Know About Sundarban
The Sundarbans a UNESCO World Heritage Site is located at the South eastern tip of the 24 Paraganas district about 110 km from Kolkata. It got its name from one of the mangrove plants known as Sundari (Heritiera Minor). Sundarbans are a part of the world's largest delta, formed by the mighty rivers Ganga, Brahmaputra and Meghna. Situated on the lower end of Gangetic West Bengal, the Sundarbans is criss-crossed by hundreds of creeks and tributaries. It is one of the most attractive and alluring places remaining on earth, a truly undiscovered paradise. The Sundarbans is the largest single block of tidal, halophytic mangrove forests in the world. The name can be literally translated as beautiful jungle. The name may have been derived from the Sundari trees that are found in the Sundarbans. . It spans a vast area covering 4264 sq. km in India alone. It is the largest Tiger Reserve and National Park.
Apart from being a unique largest mangrove eco-system of the world, the Sundarbans has the world's largest deltaic mangrove forests and is also home to one of India's most iconic wildlife species - the Royal Bengal Tiger. It is also the world's largest estuarine forest criss-crossed by hundreds of creeks and tributaries, intersected by a network of tidal waterways, small islands of salt-tolerant mangrove forests and mudflats. The interconnected network of waterways makes almost every nook and corner of the forest accessible by boats or rafts making it one of the most attractive and alluring places on earth and an undiscovered paradise. The Sundarbans also serves as a crucial protective barrier for the inhabitants in and around Kolkata against the floods that result from the cyclones which are a regular occurrence. Sundarbans have also been enlisted amongst the finalists in the New 7 Wonders of Nature.
Sundarban National Park
Sunderbans are the most famous for its wildlife treasures it presents to tourists, and this spot is the collective inventory of the best among the rest in terms of wildlife. It is a place where land dissolves into water, and is known principally for its wide and eye catching reserves of tiger and birds, both parks of which are built around this area as the centre. It is located southmost of Bengal, and is one of the highlights of Sunderban tourism. It achieved such status in the late 1900s.
Sajnekhali Watch Tower
Sajnekhali Watch Tower is the second most important watchtower in the Sunderbans tower. It provides all the mojo of other towers plus much more. It is the place where you can spot the famous tiger species, and also the place to watch pretty gruesome crocodiles in live action. There is also opportunity to indulge your excited wildlife enthusiast touristy curiosity in a museum and crocodile park within the premises, which showcases a collection of exquisite details. There’s also a temple within the grounds, traditional style, a Bonobibi temple.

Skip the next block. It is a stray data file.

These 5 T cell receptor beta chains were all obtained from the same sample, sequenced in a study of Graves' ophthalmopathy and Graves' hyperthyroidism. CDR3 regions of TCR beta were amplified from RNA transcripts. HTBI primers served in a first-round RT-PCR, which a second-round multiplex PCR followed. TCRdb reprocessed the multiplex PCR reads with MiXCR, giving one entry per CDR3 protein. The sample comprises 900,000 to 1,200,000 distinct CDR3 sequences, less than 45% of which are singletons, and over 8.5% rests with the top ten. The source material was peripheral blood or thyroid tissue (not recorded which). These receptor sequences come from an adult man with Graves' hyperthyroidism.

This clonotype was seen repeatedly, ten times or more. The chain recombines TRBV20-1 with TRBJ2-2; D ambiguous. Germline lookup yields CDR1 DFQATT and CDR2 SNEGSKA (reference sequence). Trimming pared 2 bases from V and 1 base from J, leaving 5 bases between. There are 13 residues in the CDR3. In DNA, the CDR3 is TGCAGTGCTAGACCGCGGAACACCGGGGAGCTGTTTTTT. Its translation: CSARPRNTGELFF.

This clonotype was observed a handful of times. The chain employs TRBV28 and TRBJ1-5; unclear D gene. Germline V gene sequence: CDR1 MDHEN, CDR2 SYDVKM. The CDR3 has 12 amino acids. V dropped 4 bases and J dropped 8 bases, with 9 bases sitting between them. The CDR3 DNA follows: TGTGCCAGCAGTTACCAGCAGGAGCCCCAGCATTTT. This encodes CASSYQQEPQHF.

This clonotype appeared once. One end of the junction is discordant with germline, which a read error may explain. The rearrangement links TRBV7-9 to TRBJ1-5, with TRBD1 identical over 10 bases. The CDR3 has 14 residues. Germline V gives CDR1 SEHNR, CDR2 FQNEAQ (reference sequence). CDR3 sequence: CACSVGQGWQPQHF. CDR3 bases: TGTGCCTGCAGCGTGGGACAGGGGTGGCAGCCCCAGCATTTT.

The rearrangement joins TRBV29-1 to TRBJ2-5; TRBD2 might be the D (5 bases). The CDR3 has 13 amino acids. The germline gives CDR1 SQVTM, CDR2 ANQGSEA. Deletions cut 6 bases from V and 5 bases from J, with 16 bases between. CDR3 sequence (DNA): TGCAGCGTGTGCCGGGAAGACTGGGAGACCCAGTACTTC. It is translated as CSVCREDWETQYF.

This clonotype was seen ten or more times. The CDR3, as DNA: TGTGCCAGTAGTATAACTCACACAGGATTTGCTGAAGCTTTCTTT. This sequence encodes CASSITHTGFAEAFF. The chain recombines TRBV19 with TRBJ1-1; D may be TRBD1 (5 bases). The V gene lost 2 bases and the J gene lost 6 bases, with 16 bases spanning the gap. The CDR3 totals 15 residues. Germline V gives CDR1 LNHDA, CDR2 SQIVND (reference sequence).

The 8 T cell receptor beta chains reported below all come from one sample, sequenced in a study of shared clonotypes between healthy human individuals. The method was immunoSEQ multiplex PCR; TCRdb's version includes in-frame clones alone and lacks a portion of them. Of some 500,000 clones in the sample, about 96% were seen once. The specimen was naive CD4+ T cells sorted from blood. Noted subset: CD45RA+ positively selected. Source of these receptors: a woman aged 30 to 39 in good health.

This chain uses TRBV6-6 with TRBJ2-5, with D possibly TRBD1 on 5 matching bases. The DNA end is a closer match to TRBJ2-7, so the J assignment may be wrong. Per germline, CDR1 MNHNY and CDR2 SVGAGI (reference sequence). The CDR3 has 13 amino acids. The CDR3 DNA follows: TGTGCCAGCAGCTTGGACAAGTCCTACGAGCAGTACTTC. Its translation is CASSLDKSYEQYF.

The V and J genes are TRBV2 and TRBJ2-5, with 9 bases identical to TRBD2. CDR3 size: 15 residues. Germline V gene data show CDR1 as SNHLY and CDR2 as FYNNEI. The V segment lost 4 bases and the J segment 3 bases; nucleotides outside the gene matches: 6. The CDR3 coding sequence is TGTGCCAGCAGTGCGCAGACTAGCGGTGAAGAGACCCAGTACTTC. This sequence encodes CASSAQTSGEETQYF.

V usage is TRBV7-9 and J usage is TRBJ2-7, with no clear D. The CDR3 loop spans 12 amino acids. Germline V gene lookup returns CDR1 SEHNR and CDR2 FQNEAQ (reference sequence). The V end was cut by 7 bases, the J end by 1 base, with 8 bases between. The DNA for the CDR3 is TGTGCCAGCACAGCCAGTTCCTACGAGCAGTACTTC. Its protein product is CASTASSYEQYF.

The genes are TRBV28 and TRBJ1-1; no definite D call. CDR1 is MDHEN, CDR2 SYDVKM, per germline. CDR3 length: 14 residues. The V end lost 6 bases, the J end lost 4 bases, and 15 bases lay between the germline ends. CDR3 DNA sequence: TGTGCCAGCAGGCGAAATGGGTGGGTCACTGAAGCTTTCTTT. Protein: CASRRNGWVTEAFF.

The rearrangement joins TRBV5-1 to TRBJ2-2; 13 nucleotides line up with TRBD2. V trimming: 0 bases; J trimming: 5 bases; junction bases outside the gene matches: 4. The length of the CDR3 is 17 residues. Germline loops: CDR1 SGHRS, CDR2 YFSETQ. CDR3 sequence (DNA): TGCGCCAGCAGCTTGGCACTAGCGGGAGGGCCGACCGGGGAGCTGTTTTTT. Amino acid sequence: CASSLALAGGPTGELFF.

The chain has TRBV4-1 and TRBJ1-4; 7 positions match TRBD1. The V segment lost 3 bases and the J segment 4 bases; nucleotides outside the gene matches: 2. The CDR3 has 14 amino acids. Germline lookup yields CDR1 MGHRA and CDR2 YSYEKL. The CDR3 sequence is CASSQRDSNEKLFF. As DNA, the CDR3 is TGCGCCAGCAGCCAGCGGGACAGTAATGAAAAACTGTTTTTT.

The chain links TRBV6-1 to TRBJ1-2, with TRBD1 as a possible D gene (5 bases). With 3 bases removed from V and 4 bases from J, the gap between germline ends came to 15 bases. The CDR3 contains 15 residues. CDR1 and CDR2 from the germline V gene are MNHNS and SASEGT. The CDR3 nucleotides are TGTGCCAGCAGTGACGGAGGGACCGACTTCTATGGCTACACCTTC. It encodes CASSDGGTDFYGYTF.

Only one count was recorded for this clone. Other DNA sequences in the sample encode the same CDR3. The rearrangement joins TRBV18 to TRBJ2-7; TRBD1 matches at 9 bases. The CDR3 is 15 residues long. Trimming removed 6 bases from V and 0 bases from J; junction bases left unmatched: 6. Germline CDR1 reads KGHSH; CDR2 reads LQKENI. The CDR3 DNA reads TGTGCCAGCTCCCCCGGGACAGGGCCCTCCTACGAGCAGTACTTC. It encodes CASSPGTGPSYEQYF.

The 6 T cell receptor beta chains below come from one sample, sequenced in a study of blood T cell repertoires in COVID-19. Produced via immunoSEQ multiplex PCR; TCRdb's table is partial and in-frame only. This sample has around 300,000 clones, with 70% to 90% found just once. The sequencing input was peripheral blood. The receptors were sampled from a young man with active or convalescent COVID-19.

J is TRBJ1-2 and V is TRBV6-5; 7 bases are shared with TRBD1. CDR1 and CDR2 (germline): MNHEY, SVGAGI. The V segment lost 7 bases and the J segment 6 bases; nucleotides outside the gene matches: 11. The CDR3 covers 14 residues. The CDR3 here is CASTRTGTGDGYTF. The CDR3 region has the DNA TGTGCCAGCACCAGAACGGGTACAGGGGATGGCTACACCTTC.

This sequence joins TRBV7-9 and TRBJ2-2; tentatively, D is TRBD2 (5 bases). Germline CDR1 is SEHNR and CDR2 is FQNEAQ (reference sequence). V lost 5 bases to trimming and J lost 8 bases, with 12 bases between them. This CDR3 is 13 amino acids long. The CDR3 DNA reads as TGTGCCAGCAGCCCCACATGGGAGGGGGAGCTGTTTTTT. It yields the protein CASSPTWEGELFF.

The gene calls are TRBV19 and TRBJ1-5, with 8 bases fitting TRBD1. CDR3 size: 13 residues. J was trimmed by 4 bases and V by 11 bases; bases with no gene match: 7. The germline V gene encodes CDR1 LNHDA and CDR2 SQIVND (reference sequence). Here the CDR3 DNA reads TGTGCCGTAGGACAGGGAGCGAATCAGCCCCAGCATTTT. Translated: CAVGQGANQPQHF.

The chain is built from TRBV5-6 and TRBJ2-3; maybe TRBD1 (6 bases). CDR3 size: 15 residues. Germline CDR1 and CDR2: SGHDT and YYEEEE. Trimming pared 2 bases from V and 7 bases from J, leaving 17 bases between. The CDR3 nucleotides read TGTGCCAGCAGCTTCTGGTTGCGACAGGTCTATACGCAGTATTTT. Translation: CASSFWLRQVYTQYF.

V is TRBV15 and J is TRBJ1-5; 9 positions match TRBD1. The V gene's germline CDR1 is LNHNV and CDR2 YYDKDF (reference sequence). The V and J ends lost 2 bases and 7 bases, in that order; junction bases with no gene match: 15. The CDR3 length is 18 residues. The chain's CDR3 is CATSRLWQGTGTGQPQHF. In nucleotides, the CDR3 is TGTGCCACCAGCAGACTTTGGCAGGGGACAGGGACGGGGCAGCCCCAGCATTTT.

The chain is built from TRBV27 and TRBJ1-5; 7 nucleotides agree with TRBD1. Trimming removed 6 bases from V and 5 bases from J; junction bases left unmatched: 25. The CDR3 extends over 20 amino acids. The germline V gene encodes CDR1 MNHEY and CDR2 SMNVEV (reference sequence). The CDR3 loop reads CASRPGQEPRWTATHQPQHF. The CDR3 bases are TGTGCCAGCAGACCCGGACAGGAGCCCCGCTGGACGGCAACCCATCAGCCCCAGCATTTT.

Sajnekhali Bird Sanctuary
This, along with the tiger reserve of Sunderbans, are the main crowning jewels of, glistening feathers in, Sunderbans’ cap. This is the ideal place where you can go for a walk through if you’re here on vacation. You’d get lovely views of the Peechkali and the Gomti. The highlighted bird species here are those of egrets, herons and the like. Also, this place is hygienic and the sir healthy for you, along with being eco friendly. Sajnekhali Bird Sanctuary is situated right near to its sibling animal reserve, the lordly Tiger Reserve.
Sudhanyakhali Watch Tower
If “All Along the Watchtower” popped immediately into your mind when you read this headline, you’re the person I’m speaking to. Playing along the track on your tranquil vacay, you could climb the Sudhanyakhali watchtower to spot tigers in your vicinity. This is the most opportune place to watch tigers from, the highlight of the Sunderbans. Also visible, with luck of course, are axis deer and the like. An added bonus is the charming vista full of trees and greenery you get to see for miles all around when up high on this vacation must-visit.
Burirdabri Watch Tower
This watch Tower in the Burirdabri camp is famous for its watchtower, a mud walk and mangrove cage trail leading to a view point known as Raimongal View Point. The ground fauna consisting of snails, varieties of crabs and mollusks can be observed closely during the mud walk. The layout of this watchtower is very beautiful with one walking over wooden bridges and then through the mud cage and finally culminating to a wooden watch tower over looking Bangladesh with the river Raimongal forming the international boundary between India and Bangladesh. One can see the Bangladesh Sundarbans from this watchtower. This watchtower has a capacity to host 10 persons at a time.
Kalash Island, in South 24 Parganas, is a part of the Sundarbans National Park that lies at the estuary of the River Matla. Being outside the core area of Sundarbans, visitors with armed guards are permitted to get down on the beach. During winters, it is the breeding ground of the Olive Ridley Turtles that arrive in great numbers on this beach for nesting. Kalash Island is also the home to many varieties of coastal birds and is specially a good place to spot uncommon waders. The Great Stone-curlew or Great Thick-knee (Esacus recurvirostris) is sighted on the beach.